Part 1 of 2: Why do we need this research?
The often-cited figure for a year’s worth of books and supplies is approximately $1200, a number that is reported annually by The College Board. Yet many variables call this estimate into question: students shop around for the cheapest alternative or skip buying expensive books altogether; different data sources might lead to different estimates; textbooks purchased with loan dollars will cost more than their sticker price after interest is calculated; and so on. When we talk about the cost of textbooks at Oregon’s community colleges, how much money are we really talking about?
Quill West, Open Education Project Manager at Pierce College, decided that the most reliable and persuasive data for her institution would also be the most local. With the help of an academic adviser, she drew up a sample schedule for an average student at her college and then “went shopping” at the bookstore to find out what it would really cost to buy books and supplies for an entire two-year degree program. She collected both a high number (retail cost of all the books) and a low number (used and rental prices that a savvy student would shop around for).
West’s research idea was amplified during a conference call led by Nicole Allen, Director of Open Education at SPARC, the Scholarly Publishing & Academic Resources Coalition. Members of the LibOER group (academic and research librarians interested in open educational resources) volunteered to use a standard methodology to conduct similar research at their own institutions in order to produce locally relevant cost data that could also be easily compared across institutions.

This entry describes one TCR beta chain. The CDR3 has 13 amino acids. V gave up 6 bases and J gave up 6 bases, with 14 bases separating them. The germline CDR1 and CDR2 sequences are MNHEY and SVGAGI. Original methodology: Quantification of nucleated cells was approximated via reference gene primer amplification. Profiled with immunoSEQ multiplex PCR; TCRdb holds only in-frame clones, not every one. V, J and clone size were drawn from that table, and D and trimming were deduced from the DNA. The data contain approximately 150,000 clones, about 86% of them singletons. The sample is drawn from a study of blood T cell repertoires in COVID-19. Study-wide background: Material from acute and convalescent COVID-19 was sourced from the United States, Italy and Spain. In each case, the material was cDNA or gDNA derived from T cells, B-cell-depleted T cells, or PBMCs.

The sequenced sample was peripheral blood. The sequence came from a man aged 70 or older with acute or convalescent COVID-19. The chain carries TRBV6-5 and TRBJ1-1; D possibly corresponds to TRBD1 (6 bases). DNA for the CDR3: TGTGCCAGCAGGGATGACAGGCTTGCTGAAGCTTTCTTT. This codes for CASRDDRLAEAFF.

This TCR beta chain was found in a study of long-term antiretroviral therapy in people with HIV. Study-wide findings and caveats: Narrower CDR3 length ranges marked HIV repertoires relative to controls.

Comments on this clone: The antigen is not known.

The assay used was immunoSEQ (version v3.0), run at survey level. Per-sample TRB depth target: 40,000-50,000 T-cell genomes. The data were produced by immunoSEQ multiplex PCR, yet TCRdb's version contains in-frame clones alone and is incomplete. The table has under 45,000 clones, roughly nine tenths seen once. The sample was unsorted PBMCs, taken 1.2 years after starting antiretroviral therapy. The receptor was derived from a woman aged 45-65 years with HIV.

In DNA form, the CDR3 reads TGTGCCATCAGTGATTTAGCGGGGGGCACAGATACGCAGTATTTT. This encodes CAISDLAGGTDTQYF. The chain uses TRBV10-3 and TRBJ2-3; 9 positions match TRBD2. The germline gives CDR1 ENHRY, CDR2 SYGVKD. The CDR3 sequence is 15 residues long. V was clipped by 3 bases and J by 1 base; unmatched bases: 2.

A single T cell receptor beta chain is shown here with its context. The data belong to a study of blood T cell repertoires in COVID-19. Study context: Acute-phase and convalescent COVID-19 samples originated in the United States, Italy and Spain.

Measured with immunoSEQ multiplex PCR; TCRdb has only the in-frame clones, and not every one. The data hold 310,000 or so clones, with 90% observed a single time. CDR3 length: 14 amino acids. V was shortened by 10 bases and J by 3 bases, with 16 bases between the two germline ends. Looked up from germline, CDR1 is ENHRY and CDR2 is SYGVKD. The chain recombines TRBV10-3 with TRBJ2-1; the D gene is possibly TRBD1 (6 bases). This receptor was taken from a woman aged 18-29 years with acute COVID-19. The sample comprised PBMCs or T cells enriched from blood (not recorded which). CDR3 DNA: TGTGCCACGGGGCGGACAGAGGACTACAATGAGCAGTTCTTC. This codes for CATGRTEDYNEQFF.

Open Oregon will conduct this research for all 17 of Oregon’s community colleges, leveraging publicly available data. Finding out the likely cost of course materials for each college helps establish a baseline that we can measure future progress against. It also provides a compelling talking point for when we reconvene for the new school year this fall and pick up our conversations about reducing student costs.
As I started working on this research project, I was initially surprised by the high dollar amounts I found on a test run with Allen’s methodology (which I will describe in Part 2). In my role as statewide coordinator I know very well that there are OER heroes on every Oregon community college campus making a tremendous effort to reduce textbook costs on behalf of students. Why doesn’t the cost of a degree reflect this work?
There are probably many answers to this question, but one possible explanation has to do with the economics of the textbook publishing industry. Textbook prices rise about 6% per year, according to the analysis How Much Do College Students Actually Pay For Textbooks?. OER champions are therefore fighting a rising tide. In fact, a materials cost increase, as long as it stays under 6%, represents something of a win for students in this context. Achieving a cost reduction of 6% means that expectations for student spending would stay the same, year over year. To see a real decrease, campuses would need to aim for a minimum of 7% cost reduction per year, say market price analysts and financial experts in Sweden.
One casualty of this model is the campus bookstore: high textbook prices drive students away from the bookstore as they shop online, rent, or skip buying the textbook altogether (for more on this, see About the Diverging Textbook Prices and Student Expenditures). David Wiley has published a helpful analysis On OER and College Bookstores that shows how open materials can help college bookstores reclaim some of that textbook revenue. Faculty, for their part, can make sure to let the bookstore know well in advance if they plan to switch to OER so that the old book doesn’t get ordered – an entirely preventable mishap that really does hurt the bookstore’s bottom line.
The hypothesis underlying this research is that we can do more to help make college materials affordable for students, but we need to know the real amount that we are working to reduce. Is it very large, requiring a concerted and systematic shift? Is it not quite as bad as we thought, with major change within reach? I look forward to providing answers to these questions by the end of the summer.